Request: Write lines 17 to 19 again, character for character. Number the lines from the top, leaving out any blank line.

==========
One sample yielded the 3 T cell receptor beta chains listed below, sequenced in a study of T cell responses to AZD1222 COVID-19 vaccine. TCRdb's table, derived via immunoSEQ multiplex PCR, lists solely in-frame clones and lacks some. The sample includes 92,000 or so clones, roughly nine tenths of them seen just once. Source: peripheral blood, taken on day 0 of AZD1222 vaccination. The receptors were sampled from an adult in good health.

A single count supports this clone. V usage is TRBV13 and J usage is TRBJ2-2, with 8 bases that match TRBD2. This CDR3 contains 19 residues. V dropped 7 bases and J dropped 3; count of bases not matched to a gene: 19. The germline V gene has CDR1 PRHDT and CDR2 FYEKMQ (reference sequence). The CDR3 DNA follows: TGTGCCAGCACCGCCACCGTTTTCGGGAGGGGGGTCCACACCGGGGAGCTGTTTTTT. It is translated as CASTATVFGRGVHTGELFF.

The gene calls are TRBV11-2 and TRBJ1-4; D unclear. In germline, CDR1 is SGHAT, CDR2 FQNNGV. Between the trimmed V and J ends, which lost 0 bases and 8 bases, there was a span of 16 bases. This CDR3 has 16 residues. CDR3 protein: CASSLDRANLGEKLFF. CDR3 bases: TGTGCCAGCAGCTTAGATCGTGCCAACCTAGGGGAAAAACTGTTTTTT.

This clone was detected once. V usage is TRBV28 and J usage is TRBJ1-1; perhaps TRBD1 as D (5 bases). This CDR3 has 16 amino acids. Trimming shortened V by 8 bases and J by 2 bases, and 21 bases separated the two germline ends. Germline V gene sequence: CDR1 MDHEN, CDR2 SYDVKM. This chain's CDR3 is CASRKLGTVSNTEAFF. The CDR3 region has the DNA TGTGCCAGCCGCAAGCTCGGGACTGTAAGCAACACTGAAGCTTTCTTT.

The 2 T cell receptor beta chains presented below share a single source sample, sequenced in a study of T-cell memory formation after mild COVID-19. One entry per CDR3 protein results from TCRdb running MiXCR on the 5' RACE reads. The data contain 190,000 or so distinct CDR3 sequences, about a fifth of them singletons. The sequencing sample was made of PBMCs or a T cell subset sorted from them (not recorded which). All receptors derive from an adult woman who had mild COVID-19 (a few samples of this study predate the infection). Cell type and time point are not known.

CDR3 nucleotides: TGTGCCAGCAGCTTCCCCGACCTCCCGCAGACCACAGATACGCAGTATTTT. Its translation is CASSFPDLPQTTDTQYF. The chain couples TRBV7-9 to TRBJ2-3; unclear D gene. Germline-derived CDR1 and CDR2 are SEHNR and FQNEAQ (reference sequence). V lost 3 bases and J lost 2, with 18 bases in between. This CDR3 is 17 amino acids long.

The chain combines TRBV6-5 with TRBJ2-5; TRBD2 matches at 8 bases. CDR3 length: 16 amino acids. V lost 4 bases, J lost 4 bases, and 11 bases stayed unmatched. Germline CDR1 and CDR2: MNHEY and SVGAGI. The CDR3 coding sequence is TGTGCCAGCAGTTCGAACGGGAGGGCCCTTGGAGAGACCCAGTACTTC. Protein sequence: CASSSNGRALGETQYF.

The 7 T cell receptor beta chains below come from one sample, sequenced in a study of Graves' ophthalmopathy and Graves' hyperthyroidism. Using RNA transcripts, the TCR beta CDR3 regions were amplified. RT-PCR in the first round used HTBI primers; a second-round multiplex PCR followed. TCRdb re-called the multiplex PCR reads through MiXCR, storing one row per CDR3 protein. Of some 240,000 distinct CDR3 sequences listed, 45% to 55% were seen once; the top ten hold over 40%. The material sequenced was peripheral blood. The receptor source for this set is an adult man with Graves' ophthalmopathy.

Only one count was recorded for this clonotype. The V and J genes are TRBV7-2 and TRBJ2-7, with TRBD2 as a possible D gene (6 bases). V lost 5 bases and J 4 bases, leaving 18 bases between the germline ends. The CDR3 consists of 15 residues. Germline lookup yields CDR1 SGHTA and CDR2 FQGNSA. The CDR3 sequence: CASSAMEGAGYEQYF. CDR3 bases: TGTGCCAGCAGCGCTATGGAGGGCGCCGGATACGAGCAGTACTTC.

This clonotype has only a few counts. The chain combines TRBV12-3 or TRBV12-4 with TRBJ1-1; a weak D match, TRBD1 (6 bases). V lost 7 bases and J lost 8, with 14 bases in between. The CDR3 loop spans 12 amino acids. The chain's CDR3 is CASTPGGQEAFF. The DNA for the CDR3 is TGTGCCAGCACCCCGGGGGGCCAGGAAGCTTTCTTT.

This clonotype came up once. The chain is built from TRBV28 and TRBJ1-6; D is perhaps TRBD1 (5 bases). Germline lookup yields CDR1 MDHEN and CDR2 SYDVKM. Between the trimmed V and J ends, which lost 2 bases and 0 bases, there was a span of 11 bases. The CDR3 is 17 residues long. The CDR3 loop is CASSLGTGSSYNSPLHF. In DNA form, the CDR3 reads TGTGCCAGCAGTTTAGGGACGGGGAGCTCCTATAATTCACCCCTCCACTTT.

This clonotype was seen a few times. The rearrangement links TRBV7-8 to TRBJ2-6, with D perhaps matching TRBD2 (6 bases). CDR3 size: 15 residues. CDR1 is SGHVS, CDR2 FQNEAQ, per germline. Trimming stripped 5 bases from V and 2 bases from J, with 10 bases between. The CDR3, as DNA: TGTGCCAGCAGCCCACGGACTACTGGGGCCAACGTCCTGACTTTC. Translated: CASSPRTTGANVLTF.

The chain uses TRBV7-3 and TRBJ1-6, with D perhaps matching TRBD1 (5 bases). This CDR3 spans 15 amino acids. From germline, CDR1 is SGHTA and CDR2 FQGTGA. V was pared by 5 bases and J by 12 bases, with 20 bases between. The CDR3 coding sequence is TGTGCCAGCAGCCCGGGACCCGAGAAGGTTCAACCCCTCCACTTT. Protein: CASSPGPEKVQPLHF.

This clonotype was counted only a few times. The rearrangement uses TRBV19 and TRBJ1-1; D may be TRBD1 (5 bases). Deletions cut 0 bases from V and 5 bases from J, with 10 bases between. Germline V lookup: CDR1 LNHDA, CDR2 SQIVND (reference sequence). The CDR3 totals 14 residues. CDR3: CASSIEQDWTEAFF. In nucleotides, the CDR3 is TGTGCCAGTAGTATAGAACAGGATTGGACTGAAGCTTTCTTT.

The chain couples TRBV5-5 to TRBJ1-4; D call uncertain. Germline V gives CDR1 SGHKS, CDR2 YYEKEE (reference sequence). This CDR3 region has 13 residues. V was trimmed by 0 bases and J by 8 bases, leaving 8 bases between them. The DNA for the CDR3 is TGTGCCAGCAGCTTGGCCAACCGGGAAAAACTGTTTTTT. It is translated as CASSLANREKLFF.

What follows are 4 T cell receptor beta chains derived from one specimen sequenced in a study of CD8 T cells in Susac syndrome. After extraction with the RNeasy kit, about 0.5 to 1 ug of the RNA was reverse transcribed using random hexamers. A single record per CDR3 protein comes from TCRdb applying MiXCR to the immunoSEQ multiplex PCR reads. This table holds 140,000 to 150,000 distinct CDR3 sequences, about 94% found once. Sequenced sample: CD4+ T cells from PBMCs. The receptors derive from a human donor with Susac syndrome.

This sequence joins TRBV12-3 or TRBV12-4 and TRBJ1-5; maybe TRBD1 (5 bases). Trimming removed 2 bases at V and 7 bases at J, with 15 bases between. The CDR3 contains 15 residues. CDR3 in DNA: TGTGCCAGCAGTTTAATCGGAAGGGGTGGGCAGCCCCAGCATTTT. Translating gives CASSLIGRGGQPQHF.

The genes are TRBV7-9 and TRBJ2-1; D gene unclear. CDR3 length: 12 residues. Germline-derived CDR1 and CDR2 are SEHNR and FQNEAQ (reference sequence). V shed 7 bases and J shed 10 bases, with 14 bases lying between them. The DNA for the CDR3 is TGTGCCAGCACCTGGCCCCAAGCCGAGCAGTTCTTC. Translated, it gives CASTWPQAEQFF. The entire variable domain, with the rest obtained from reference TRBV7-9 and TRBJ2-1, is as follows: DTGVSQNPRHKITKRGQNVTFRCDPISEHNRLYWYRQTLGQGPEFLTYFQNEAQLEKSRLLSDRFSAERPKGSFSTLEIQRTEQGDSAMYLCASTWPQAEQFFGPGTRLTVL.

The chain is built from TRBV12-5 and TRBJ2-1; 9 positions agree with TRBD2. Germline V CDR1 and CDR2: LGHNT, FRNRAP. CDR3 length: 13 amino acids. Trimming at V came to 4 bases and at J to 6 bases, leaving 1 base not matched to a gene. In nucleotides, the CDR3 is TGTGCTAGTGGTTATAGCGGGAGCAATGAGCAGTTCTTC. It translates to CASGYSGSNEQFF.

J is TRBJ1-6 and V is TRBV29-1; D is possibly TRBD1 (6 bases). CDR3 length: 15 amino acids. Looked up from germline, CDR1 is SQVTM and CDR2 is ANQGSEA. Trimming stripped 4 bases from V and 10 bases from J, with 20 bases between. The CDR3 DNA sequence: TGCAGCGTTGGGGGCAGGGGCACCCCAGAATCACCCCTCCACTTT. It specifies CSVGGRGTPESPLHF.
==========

This sequence joins TRBV12-3 or TRBV12-4 and TRBJ1-5; maybe TRBD1 (5 bases). Trimming removed 2 bases at V and 7 bases at J, with 15 bases between. The CDR3 contains 15 residues. CDR3 in DNA: TGTGCCAGCAGTTTAATCGGAAGGGGTGGGCAGCCCCAGCATTTT. Translating gives CASSLIGRGGQPQHF.

The genes are TRBV7-9 and TRBJ2-1; D gene unclear. CDR3 length: 12 residues. Germline-derived CDR1 and CDR2 are SEHNR and FQNEAQ (reference sequence). V shed 7 bases and J shed 10 bases, with 14 bases lying between them. The DNA for the CDR3 is TGTGCCAGCACCTGGCCCCAAGCCGAGCAGTTCTTC. Translated, it gives CASTWPQAEQFF. The entire variable domain, with the rest obtained from reference TRBV7-9 and TRBJ2-1, is as follows: DTGVSQNPRHKITKRGQNVTFRCDPISEHNRLYWYRQTLGQGPEFLTYFQNEAQLEKSRLLSDRFSAERPKGSFSTLEIQRTEQGDSAMYLCASTWPQAEQFFGPGTRLTVL.

The chain is built from TRBV12-5 and TRBJ2-1; 9 positions agree with TRBD2. Germline V CDR1 and CDR2: LGHNT, FRNRAP. CDR3 length: 13 amino acids. Trimming at V came to 4 bases and at J to 6 bases, leaving 1 base not matched to a gene. In nucleotides, the CDR3 is TGTGCTAGTGGTTATAGCGGGAGCAATGAGCAGTTCTTC. It translates to CASGYSGSNEQFF.